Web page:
And yep, money never came into our original decision to have three kids, but it really would be bonkers for us to bring another little person into the world. I have finally refocused on my career and might actually make some coin. Some coin! Then there’s the fact that all three kids are now at school. No one wears a nappy. Sometimes the kids even make their own breakfasts! This just seems like a sweet spot to be in.

But I don’t think I will ever get over the adorableness of newborn babies. It’s been almost 6 years since I held my last one and still, if I see a freshy all swaddled up, my heart just aches. I want to snatch them out of their mother’s arms and sniff the top of their heads like a crazy person. The idea of a baby to snuggle, to breastfeed and rock to sleep? Heaven! I could take flatlay pictures with my swaddled baby lying next to a milestone card for my Instagram feed! That wasn’t a thing when my babies were babies, dammit!

Oh, and pregnancy. Pregnancy! Admittedly, I did bitch and moan throughout the entire 9 months of each of my pregnancies but that’s just part of the fun. There is no other experience that comes close to feeling a baby grow and move within you. It’s a magic that can’t be replicated and I will always feel a certain sadness at knowing I won’t ever experience that magic again. Even the idea of never going through childbirth again makes me nostalgic. I know. Weird.

But I find myself noticing mums of very young kids and my blood runs cold. Mums with bubs on the hip, hauling prams in and out of cars, holding one hand out to receive toddler’s mushed banana, calling after pre-schoolers absconding on lightning fast legs. How do they do it???? How did I do it?? I feel exhausted just contemplating returning to that life again. We are so far past that stage that the bittersweetness of those days now gone can’t match the ease and relative freedom of life now. My kids are less attached to me and I am genuinely relieved. I don’t understand how I survived the intensity of early motherhood in the first place. It’s a distant, blurry memory.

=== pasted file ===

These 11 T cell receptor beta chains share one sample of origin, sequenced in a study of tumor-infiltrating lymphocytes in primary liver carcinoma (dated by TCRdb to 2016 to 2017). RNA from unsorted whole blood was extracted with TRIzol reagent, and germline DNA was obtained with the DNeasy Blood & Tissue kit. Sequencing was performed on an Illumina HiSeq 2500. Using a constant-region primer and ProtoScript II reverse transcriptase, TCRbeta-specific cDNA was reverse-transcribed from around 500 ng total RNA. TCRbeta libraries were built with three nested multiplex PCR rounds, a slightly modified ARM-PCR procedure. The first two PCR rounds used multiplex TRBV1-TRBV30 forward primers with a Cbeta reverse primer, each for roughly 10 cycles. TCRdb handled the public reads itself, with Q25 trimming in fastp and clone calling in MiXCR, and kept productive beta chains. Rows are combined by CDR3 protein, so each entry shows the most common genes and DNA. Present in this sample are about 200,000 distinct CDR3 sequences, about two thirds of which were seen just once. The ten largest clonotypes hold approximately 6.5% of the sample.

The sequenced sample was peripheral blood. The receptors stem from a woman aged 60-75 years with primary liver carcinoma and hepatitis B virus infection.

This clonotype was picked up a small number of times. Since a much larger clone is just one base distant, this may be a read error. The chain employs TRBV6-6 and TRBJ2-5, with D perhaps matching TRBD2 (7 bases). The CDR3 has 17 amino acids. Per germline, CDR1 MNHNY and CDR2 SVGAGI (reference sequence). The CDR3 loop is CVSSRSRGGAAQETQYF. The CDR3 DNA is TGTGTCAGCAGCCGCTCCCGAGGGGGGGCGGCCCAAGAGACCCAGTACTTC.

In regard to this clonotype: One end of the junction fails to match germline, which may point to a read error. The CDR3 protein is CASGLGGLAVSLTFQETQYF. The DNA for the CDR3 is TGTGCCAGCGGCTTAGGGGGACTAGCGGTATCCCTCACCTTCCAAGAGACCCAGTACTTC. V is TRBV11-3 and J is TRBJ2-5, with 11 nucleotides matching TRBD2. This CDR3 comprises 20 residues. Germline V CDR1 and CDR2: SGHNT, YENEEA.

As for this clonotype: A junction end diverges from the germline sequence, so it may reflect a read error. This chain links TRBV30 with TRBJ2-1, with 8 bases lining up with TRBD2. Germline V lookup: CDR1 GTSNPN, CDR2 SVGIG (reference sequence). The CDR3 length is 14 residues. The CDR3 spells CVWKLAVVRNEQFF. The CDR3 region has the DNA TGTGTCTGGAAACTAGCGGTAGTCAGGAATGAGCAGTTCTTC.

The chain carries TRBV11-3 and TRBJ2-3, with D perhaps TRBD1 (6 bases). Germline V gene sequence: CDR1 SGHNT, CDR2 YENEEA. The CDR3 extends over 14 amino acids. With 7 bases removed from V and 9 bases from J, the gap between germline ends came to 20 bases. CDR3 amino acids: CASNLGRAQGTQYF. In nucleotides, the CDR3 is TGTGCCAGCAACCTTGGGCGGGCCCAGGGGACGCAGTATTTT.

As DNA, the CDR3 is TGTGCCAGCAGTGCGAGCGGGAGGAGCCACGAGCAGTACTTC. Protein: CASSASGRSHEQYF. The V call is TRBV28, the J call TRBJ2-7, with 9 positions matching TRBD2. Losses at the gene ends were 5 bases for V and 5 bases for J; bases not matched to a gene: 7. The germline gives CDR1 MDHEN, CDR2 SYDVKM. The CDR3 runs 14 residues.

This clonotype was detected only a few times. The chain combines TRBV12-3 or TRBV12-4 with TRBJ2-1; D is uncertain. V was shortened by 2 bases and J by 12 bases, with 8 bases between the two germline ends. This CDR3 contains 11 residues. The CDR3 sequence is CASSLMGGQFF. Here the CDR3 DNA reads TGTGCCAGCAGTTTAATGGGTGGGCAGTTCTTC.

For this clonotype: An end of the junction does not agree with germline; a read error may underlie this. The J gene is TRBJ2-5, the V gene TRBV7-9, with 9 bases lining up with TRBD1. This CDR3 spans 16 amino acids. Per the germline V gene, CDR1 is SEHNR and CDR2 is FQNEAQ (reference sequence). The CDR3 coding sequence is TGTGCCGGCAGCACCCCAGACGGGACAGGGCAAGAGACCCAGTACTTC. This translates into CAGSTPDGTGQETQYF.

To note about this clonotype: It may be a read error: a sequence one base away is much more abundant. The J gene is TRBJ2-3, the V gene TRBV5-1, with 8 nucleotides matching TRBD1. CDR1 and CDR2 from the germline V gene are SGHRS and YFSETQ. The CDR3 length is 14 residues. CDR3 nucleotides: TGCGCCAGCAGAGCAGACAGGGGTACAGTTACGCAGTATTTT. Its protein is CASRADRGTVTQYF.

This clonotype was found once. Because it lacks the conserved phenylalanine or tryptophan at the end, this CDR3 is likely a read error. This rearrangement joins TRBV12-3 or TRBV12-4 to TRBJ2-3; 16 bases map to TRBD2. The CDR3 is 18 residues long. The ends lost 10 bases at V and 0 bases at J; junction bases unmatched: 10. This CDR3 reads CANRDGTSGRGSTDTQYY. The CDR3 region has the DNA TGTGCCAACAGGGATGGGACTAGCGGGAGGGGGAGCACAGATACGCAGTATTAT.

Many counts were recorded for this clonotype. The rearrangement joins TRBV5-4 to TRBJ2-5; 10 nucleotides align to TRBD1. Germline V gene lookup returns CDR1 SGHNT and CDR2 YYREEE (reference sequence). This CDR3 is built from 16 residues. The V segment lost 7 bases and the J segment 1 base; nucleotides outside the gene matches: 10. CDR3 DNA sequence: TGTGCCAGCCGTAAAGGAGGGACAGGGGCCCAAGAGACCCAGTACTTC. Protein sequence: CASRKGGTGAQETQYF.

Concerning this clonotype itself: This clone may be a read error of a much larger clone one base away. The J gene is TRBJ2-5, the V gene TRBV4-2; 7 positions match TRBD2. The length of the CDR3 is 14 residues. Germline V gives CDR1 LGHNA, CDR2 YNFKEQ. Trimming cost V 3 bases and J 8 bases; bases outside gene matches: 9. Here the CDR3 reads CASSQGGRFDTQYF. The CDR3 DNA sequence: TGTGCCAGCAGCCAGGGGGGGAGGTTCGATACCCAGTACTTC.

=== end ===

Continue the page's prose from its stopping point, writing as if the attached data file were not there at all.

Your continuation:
Three Little Ducks in a Row

When people ask me if I’m having more kids, I don’t hesitate. It’s a confident hell no. As each childhood milestone passes, I momentarily mourn what has passed but mostly, I celebrate what is to come. I am feeling more myself than I have in years and it feels incredible. And most importantly, when I look at my beautiful kids, three little ducks in a row, I feel an overwhelming sense of wholeness. No-one is missing. They’re all here. And it’s more magnificent than I could ever have dreamed.

181

Hello friends

advertisement

I’m Angie!  I mum. I write. I wife. My husband would say this is the correct order.  He’s so neeeedy. I live with my family in Melbourne, Australia, where I complain about the weather for 90% of the year – but I can’t imagine living anywhere else. Except maybe in Lake Como, waving to my neighbours George and Amal each morning.

Insta Love

0 Comments

Submit a Comment

Your email address will not be published.